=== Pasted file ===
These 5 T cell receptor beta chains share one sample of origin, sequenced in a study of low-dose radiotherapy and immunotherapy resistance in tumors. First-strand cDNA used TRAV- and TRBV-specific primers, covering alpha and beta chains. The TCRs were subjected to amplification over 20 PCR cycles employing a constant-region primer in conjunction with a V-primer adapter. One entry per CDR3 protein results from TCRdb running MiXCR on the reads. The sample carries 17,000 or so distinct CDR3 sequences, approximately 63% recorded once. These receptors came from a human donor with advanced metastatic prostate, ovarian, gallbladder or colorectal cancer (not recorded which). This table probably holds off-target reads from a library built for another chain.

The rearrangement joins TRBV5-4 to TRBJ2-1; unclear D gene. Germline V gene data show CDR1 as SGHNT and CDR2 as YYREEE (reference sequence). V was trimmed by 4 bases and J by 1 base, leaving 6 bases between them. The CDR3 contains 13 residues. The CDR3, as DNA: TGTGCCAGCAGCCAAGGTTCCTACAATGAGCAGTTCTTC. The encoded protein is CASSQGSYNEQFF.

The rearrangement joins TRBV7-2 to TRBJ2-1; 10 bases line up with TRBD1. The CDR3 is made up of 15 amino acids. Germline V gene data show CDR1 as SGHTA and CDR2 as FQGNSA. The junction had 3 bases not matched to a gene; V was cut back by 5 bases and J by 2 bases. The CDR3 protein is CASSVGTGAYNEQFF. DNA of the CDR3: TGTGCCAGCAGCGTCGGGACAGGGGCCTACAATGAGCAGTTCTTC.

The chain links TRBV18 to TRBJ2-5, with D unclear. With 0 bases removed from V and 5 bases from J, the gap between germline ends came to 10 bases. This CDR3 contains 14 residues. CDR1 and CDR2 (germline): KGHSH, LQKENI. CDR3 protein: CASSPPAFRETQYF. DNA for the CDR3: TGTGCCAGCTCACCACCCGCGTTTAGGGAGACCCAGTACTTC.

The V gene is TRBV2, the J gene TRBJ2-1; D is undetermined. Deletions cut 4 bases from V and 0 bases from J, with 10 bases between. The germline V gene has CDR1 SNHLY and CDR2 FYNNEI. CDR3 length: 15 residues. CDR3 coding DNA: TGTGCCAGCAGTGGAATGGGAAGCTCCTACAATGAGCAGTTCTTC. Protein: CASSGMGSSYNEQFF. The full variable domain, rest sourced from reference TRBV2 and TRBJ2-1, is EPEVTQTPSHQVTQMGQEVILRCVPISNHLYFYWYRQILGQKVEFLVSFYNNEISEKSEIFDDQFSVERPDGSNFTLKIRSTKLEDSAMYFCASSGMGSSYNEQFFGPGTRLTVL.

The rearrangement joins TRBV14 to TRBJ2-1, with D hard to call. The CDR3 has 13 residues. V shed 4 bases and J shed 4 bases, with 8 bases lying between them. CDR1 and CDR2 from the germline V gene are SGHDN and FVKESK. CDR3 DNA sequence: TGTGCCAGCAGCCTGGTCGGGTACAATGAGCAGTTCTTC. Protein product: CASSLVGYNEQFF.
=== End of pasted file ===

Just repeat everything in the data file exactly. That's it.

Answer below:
These 5 T cell receptor beta chains share one sample of origin, sequenced in a study of low-dose radiotherapy and immunotherapy resistance in tumors. First-strand cDNA used TRAV- and TRBV-specific primers, covering alpha and beta chains. The TCRs were subjected to amplification over 20 PCR cycles employing a constant-region primer in conjunction with a V-primer adapter. One entry per CDR3 protein results from TCRdb running MiXCR on the reads. The sample carries 17,000 or so distinct CDR3 sequences, approximately 63% recorded once. These receptors came from a human donor with advanced metastatic prostate, ovarian, gallbladder or colorectal cancer (not recorded which). This table probably holds off-target reads from a library built for another chain.

The rearrangement joins TRBV5-4 to TRBJ2-1; unclear D gene. Germline V gene data show CDR1 as SGHNT and CDR2 as YYREEE (reference sequence). V was trimmed by 4 bases and J by 1 base, leaving 6 bases between them. The CDR3 contains 13 residues. The CDR3, as DNA: TGTGCCAGCAGCCAAGGTTCCTACAATGAGCAGTTCTTC. The encoded protein is CASSQGSYNEQFF.

The rearrangement joins TRBV7-2 to TRBJ2-1; 10 bases line up with TRBD1. The CDR3 is made up of 15 amino acids. Germline V gene data show CDR1 as SGHTA and CDR2 as FQGNSA. The junction had 3 bases not matched to a gene; V was cut back by 5 bases and J by 2 bases. The CDR3 protein is CASSVGTGAYNEQFF. DNA of the CDR3: TGTGCCAGCAGCGTCGGGACAGGGGCCTACAATGAGCAGTTCTTC.

The chain links TRBV18 to TRBJ2-5, with D unclear. With 0 bases removed from V and 5 bases from J, the gap between germline ends came to 10 bases. This CDR3 contains 14 residues. CDR1 and CDR2 (germline): KGHSH, LQKENI. CDR3 protein: CASSPPAFRETQYF. DNA for the CDR3: TGTGCCAGCTCACCACCCGCGTTTAGGGAGACCCAGTACTTC.

The V gene is TRBV2, the J gene TRBJ2-1; D is undetermined. Deletions cut 4 bases from V and 0 bases from J, with 10 bases between. The germline V gene has CDR1 SNHLY and CDR2 FYNNEI. CDR3 length: 15 residues. CDR3 coding DNA: TGTGCCAGCAGTGGAATGGGAAGCTCCTACAATGAGCAGTTCTTC. Protein: CASSGMGSSYNEQFF. The full variable domain, rest sourced from reference TRBV2 and TRBJ2-1, is EPEVTQTPSHQVTQMGQEVILRCVPISNHLYFYWYRQILGQKVEFLVSFYNNEISEKSEIFDDQFSVERPDGSNFTLKIRSTKLEDSAMYFCASSGMGSSYNEQFFGPGTRLTVL.

The rearrangement joins TRBV14 to TRBJ2-1, with D hard to call. The CDR3 has 13 residues. V shed 4 bases and J shed 4 bases, with 8 bases lying between them. CDR1 and CDR2 from the germline V gene are SGHDN and FVKESK. CDR3 DNA sequence: TGTGCCAGCAGCCTGGTCGGGTACAATGAGCAGTTCTTC. Protein product: CASSLVGYNEQFF.